Why Commodity Prices Aren’t Falling Anytime Soon

Women peddle ripe bananas in the city of Kakamega on January 20, 2022. [Benjamin Sakwa, Standard]

Over the past few months, Kenyans have experienced a spike in the prices of major food items.

According to data from the Kenya National Bureau of Statistics, the level of inflation, defined as the persistent increase in commodity prices, has steadily declined to about 5.3%, but the paradox is that commodity prices basis remain high.

This is due to several factors. First, a spike in food prices can be influenced by drought-induced inflation whenever the country receives insufficient rainfall to sustain a good harvest.

The short rains of last year were insufficient, leading to a decrease in food supply while demand remained high and therefore a spike in prices. With the long rainy season here, we expect lower inflation due to drought due to the availability of more food crops.

Second, imported inflation is a major cause of rising commodity prices. Imported inflation occurs when the rise in the prices of imported products such as petroleum products leads to an overall increase in the price of commodities.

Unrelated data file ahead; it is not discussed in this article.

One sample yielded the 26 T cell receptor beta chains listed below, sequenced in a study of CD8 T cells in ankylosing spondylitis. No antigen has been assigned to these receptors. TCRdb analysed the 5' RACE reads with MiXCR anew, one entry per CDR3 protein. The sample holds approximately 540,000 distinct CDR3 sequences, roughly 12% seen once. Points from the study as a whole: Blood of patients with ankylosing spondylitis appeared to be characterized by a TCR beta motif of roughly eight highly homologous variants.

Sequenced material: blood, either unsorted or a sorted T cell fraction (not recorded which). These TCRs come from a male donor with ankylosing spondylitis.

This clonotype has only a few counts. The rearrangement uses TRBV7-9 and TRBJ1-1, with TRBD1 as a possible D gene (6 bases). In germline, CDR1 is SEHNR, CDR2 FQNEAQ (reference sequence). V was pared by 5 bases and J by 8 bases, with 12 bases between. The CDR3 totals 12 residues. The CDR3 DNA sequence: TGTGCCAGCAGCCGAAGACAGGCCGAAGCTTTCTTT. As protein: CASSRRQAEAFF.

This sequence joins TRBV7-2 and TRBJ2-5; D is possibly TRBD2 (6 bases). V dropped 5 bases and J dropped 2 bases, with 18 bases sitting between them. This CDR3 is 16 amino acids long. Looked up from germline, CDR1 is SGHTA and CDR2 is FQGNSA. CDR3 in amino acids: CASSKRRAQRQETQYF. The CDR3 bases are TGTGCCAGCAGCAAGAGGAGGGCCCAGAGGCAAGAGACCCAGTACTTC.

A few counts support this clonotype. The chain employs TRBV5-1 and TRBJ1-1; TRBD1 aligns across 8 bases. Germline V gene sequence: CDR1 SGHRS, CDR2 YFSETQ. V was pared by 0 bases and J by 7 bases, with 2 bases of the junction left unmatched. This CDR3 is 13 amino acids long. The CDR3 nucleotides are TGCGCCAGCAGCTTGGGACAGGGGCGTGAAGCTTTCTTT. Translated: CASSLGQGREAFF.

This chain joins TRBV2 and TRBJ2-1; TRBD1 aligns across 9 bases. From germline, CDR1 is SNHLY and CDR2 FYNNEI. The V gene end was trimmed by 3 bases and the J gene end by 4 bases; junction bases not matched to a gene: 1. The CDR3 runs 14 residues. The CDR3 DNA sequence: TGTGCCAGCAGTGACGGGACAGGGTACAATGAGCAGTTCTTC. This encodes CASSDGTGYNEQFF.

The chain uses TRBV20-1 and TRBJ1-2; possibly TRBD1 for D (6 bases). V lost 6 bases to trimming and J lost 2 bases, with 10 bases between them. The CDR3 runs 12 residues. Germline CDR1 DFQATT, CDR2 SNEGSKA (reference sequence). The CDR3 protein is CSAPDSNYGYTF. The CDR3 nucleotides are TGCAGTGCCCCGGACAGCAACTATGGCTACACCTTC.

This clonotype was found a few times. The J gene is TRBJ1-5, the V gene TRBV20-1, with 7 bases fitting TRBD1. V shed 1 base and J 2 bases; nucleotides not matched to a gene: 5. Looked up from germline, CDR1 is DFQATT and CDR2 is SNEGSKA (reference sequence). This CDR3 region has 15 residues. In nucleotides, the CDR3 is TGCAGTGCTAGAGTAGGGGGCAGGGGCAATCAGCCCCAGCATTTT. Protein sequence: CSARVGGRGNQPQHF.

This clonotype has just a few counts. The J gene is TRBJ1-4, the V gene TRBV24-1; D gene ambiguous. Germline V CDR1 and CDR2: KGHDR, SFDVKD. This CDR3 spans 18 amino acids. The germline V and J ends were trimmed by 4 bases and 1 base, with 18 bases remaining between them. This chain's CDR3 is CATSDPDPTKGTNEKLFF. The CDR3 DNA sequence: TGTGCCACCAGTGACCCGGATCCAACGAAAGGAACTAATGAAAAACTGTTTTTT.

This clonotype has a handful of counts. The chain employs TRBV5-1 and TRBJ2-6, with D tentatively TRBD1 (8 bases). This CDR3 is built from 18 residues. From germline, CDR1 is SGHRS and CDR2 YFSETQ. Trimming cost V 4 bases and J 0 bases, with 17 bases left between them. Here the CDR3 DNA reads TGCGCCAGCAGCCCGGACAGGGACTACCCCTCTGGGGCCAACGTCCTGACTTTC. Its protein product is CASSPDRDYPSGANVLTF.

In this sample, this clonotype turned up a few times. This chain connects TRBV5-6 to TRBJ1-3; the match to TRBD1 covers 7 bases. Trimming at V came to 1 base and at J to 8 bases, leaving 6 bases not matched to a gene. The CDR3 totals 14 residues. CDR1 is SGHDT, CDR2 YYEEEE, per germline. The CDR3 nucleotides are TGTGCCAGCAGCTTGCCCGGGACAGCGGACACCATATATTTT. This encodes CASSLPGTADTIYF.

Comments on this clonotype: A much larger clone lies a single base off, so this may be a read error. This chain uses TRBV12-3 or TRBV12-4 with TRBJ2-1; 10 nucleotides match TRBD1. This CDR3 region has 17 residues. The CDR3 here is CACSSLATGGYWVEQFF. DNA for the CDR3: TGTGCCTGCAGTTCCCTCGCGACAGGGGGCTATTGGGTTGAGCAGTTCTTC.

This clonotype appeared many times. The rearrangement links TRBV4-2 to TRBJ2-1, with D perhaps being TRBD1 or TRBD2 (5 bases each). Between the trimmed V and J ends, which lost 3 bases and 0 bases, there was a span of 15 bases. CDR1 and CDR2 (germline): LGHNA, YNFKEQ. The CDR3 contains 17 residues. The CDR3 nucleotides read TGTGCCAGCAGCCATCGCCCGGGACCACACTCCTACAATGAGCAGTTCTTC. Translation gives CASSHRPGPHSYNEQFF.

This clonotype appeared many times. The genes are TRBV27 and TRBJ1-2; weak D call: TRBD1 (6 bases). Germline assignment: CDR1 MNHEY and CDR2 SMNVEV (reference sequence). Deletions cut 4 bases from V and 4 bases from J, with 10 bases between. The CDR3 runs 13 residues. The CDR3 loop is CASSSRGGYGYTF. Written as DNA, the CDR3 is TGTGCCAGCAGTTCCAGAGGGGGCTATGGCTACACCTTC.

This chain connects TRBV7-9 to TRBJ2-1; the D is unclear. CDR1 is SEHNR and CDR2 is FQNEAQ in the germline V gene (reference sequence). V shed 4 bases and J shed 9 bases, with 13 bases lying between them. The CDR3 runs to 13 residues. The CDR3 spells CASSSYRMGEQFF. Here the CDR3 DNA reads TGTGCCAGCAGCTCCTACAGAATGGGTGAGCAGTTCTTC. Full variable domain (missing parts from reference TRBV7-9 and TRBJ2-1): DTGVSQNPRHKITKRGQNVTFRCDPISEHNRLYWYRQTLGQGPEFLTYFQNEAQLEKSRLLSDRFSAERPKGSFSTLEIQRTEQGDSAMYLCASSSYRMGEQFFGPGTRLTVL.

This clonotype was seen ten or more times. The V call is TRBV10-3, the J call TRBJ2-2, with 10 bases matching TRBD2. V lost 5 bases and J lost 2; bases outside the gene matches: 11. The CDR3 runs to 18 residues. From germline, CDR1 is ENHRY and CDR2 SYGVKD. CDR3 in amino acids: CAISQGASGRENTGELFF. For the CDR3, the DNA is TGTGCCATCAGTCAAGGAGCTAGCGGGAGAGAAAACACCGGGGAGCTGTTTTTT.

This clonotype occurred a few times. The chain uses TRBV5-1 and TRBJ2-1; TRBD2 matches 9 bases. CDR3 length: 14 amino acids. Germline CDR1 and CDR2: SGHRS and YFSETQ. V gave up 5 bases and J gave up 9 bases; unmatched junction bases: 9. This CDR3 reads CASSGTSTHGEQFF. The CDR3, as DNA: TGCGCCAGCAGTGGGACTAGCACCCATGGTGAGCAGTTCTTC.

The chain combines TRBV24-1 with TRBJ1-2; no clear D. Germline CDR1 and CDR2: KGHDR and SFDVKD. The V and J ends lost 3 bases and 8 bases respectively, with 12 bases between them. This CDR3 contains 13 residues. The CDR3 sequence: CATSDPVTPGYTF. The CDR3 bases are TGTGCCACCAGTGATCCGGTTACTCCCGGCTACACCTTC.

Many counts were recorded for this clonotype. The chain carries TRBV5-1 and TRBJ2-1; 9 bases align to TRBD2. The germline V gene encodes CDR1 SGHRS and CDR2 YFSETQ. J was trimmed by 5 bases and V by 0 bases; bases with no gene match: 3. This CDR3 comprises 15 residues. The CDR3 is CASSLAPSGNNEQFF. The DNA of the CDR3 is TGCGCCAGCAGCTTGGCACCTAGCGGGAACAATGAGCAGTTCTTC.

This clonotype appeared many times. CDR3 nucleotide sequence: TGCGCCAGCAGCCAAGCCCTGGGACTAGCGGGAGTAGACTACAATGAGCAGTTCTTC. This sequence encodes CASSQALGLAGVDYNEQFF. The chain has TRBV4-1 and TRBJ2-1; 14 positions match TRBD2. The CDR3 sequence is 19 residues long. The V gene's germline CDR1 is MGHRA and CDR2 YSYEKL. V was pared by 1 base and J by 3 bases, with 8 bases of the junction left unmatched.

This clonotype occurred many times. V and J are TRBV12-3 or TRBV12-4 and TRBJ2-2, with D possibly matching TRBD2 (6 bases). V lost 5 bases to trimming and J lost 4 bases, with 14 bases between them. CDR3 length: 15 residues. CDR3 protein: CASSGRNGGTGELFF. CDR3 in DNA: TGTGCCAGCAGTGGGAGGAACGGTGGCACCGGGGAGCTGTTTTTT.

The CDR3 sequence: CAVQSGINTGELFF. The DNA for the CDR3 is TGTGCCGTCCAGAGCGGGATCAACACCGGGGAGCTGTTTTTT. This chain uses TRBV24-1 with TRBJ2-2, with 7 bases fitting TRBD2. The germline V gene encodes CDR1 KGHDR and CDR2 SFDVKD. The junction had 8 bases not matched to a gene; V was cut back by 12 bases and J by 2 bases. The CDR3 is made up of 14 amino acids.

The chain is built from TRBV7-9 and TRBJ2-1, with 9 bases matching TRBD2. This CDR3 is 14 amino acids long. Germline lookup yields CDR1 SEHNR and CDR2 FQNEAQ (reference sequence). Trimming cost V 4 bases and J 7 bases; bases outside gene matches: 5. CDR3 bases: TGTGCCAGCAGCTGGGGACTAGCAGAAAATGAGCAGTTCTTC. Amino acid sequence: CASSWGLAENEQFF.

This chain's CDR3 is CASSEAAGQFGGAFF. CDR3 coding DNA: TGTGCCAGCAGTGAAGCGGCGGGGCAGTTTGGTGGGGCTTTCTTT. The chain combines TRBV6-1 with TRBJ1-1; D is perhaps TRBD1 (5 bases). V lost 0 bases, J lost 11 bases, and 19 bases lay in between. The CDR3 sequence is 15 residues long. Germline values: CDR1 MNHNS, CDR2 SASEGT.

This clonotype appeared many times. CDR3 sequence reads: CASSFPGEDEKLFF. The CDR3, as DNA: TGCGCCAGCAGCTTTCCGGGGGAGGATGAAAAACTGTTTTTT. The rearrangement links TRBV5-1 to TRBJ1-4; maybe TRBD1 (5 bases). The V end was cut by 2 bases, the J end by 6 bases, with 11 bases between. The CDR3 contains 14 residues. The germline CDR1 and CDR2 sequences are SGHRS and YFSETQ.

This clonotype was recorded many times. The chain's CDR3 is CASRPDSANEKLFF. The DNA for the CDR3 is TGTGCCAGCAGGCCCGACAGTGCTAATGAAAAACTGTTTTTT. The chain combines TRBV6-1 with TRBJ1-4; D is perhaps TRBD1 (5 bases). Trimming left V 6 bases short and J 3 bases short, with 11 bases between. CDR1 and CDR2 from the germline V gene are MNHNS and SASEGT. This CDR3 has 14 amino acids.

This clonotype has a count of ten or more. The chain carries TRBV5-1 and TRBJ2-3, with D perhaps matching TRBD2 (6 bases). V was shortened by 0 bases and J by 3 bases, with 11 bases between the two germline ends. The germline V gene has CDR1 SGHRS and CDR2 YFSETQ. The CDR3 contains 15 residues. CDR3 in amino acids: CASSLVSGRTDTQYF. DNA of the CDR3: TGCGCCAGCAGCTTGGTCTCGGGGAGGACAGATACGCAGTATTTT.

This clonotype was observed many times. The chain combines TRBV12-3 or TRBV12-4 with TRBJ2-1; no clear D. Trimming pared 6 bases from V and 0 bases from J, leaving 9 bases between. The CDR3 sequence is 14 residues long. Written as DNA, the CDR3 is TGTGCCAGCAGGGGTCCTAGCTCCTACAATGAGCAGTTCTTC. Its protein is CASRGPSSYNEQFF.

Cost of products

This is a big challenge when it comes to stabilizing the prices of essential commodities.

For example, soaring prices of commodities such as cooking oil, steel bars and wheat can be attributed to the high cost of products or raw materials in overseas markets and a low shilling (se trading at 116 shillings to the dollar).

Third, the Covid-19 recovery has led to an increase in demand for most commodities around the world, pushing the global inflation rate to around 6%.

Covid has disrupted value creation and delivery systems, affecting the global supply of most raw materials. With the recovery expected to continue, demand for many commodities will remain higher than weak supply as companies move towards full optimization of production systems.

High taxes are contributing to high prices for commodities such as oil and gas products, as the state increases its revenue collection amid low production occasioned by Covid-19.

While the price of steel has increased by 25% globally, in Kenya it has increased by 70% due to cartel-like trends.

In conclusion, this means that the prices of essential goods will remain high until there is a full recovery and a stable supply of goods on the world market, good rains this year, an abnormal price increase controlled, the shilling becoming stable against hard currencies and taxes are reduced especially for basic necessities such as petroleum products.

The author is an economist and professor of innovation

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